Humanities 201 India: The Mahābhārata
Part Two Q's
India's Heroic Age (550 B.C. - A. D. 100)
ancient Indo-Aryan language
last in series of 4 sacred hymn books, Hinduism's
guiding principle of proper human conduct; sacred duty
worldly profit, wealth, and political power
pleasure and love
ultimate goal of life--liberation from constraints of
worldly existence- denied to sudras and women
principle that "all deeds, good and bad, have inevitable
results, which must be borne by the doer in an existential
state, so that the soul is trapped in an endless cycle of
birth and death" (Norton [earlier
India's dominant religious tradition
the religious faith of Muslims including belief in Allah
as the sole deity and in Muhammad as his prophet
"unique combination of radical detachment from desire,
the root cause of karma, and an ethic of action directed
only toward the welfare of one's fellow creatures" (Norton
[earlier edition] 840)
personal religious teacher and spiritual guide in
one of the hereditary social classes in Hinduism that
restrict the occupation of their members and their
association with the members of other castes
single, divine essence: the soul of man is a
manifestation of the Brahman; gods are seen as
"personification of nature and the powers of the cosmos" (Norton
[earlier edition] 838)
sacred counsel, formula;a
mystical formula of invocation or incantation
EPICS of India's Heroic Age:
originated in oral tradition, like Old Testament
grounded in actual events, yet similar to Iliad
Four classes (varna)
of Indian society (see p. 684):
brāhmaṇa(priest) transmitter of vedas
Men: bound by a prescribed program of sacred duty (dharma)
that is appropriate to their class (varna)
Women: "form a class in themselves, for a woman's dharma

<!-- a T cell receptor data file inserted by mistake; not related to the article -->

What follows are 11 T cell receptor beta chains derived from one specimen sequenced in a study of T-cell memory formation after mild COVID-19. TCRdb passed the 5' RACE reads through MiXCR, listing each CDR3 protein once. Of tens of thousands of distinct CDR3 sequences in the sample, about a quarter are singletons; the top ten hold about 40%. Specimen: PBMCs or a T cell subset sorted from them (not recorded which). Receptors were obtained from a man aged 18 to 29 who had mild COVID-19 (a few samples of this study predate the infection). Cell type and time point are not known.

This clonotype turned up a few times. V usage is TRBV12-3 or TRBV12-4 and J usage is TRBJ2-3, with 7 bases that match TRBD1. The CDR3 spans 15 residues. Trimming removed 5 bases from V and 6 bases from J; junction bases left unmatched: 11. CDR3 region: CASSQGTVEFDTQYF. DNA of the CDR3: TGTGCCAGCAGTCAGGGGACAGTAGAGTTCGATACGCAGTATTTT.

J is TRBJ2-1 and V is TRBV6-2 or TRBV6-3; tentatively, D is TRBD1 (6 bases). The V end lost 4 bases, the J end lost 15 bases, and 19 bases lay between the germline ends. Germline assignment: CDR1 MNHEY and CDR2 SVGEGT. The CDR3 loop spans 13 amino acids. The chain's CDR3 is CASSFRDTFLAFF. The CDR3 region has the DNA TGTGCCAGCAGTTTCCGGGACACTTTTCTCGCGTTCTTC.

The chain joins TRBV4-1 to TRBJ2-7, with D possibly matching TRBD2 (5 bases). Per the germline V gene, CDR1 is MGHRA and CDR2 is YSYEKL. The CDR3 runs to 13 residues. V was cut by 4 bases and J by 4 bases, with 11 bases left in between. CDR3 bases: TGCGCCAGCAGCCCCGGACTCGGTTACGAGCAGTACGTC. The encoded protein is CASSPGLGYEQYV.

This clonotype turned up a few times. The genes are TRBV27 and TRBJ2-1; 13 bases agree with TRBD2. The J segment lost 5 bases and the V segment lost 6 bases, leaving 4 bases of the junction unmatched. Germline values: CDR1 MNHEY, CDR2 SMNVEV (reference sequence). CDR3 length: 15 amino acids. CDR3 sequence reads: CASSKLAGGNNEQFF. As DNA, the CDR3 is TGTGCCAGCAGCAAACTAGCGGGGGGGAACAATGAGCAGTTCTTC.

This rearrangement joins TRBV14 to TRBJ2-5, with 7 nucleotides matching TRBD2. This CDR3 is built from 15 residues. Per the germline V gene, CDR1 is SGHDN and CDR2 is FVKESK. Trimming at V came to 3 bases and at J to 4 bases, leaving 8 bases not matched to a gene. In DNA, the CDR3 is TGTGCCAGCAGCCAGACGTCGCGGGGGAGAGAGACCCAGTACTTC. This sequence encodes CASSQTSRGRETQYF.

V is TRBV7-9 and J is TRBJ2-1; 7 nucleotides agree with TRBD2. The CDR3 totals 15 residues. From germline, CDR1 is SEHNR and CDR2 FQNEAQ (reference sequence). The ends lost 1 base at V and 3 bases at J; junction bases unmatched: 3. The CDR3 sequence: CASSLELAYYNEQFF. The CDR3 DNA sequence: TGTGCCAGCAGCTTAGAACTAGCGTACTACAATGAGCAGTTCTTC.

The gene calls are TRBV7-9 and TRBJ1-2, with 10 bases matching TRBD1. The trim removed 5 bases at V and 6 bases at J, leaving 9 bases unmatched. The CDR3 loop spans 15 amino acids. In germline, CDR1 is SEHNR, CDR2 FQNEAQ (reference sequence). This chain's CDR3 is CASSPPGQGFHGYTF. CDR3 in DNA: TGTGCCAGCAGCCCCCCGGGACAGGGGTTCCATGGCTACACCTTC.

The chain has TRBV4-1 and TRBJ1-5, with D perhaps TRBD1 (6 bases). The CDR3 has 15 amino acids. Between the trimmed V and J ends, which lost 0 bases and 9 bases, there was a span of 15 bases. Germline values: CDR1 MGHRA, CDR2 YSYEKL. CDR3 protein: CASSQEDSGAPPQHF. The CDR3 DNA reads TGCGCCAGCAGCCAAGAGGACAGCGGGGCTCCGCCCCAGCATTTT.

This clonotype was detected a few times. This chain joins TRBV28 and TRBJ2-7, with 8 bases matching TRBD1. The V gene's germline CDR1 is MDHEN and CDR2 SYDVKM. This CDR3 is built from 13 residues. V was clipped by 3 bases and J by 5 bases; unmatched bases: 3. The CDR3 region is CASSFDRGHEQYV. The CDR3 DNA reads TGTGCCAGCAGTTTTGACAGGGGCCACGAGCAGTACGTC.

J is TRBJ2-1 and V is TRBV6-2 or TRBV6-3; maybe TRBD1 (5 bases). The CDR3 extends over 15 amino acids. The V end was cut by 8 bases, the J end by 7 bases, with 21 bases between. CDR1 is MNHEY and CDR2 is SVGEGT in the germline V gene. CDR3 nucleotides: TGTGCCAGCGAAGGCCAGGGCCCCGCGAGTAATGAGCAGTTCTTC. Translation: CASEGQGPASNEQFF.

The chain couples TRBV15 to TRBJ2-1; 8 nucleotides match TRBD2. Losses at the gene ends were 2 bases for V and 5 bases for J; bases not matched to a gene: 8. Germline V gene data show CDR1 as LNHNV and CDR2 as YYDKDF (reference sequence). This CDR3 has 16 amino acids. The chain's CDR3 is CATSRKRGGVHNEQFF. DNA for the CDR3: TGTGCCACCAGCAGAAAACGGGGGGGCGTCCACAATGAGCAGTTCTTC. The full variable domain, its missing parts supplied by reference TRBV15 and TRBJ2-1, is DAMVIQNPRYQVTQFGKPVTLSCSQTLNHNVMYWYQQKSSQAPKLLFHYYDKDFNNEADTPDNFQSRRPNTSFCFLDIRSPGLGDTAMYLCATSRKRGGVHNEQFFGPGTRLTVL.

is defined as that of a wife, allowing women no identities or
aspirations apart from their allegiance to their husbands" (Norton[earlier ed.] 839).
Caste system: larger number of "service" castes
subordinated to a small number of elite groups.
Quatama Buddha (563-483 B.C.) & Mahavira (d. 468 B.C.)
In Buddhism, "every person, regardless of caste, gender,
or social status, could follow the Buddha's path (the Dharma)
with the ultimate aim of becoming liberated from karma
rebirth by becoming a buddha, or ‘an
enlightened one'" (Norton [earlier ed.]
"The populist, egalitarian religions preached by Gautama
Buddha and his near-contemporary Mahavira presented a
formidable challenge to the elaborate socio-religious system
engineered by the Hindu elites" (Norton[earlier
absorbed and synthesized features from its rival
religions, incorporating concepts of salvation
and grace, thus allowing it eventually to
triumph over competing religions in India, including Buddhism
and Islam, but especially Buddhism.
"For Hindus the terror of rebirth [and karma] is mitigated
by belief in a triad of great gods who are the highest
manifestations of the divine principle underlying the
universe" (Norton [earlier ed.] 841).
"Although there are many gods [including Brahmā,
the creator],Viṣṇu, the preserver, and Śiva,
the destroyer, stand out as supreme deities, for Hindus
worship one or the other as God, whose grace will help deliver
them from the bonds of karma rebirth" (Norton [earlier
All three are components of Iswara,
creator of the universe, communion with whom can be achieved
only through samadhi,
"a meditative state that breaks consciousness with the
physical world" (Khorana 555).
(ca. 400 B.C. - A. D. 400) See link with more extensive background
100,000 verses: 8 x (Iliad + Odyssey)
Depicts war (ca. 1400-1300 B.C.) between two branches of
the Bharata family, the Pāndavas,
the five sons of Pāndu (including
Arjuna, "son" of warrior god, Indra)
and Kauravas, the one hundred evil sons
of Dhritarashtra, elder half-brother who's
disqualified from being king because blind.
"Every clansman in North India [allies] himself with the
one or the other party" (Norton [earlier
(1st century B.C.) "Song of the Lord" part of 6th book of Mahābhārata
"response of brahman thinkers who stood to lose the most
from the potential disintegration of the Hindu social system"
"articulates a new doctrine that will justify the
hierarchies of class and social duty. . . at the same time
that it offers universal access to the ultimate goal of the
emancipation of the soul from suffering and rebirth" (Norton[earlier ed.] 958).
"In short, social and moral law takes care of the
content of action, but the individual has control over the
spirit in which he performs the action and, therefore, over
how his deeds will affect his soul" (Norton [earlier
Things to Consider:
Relationship b/w Gods and Humans
Enlightenment and Blindness
Khrishna and Arjuna
in medias res
sacred duty (dharma): "action
performed in the spirit of sacred duty will advance him on the
path to emancipation of the spirit, the Hindu's ultimate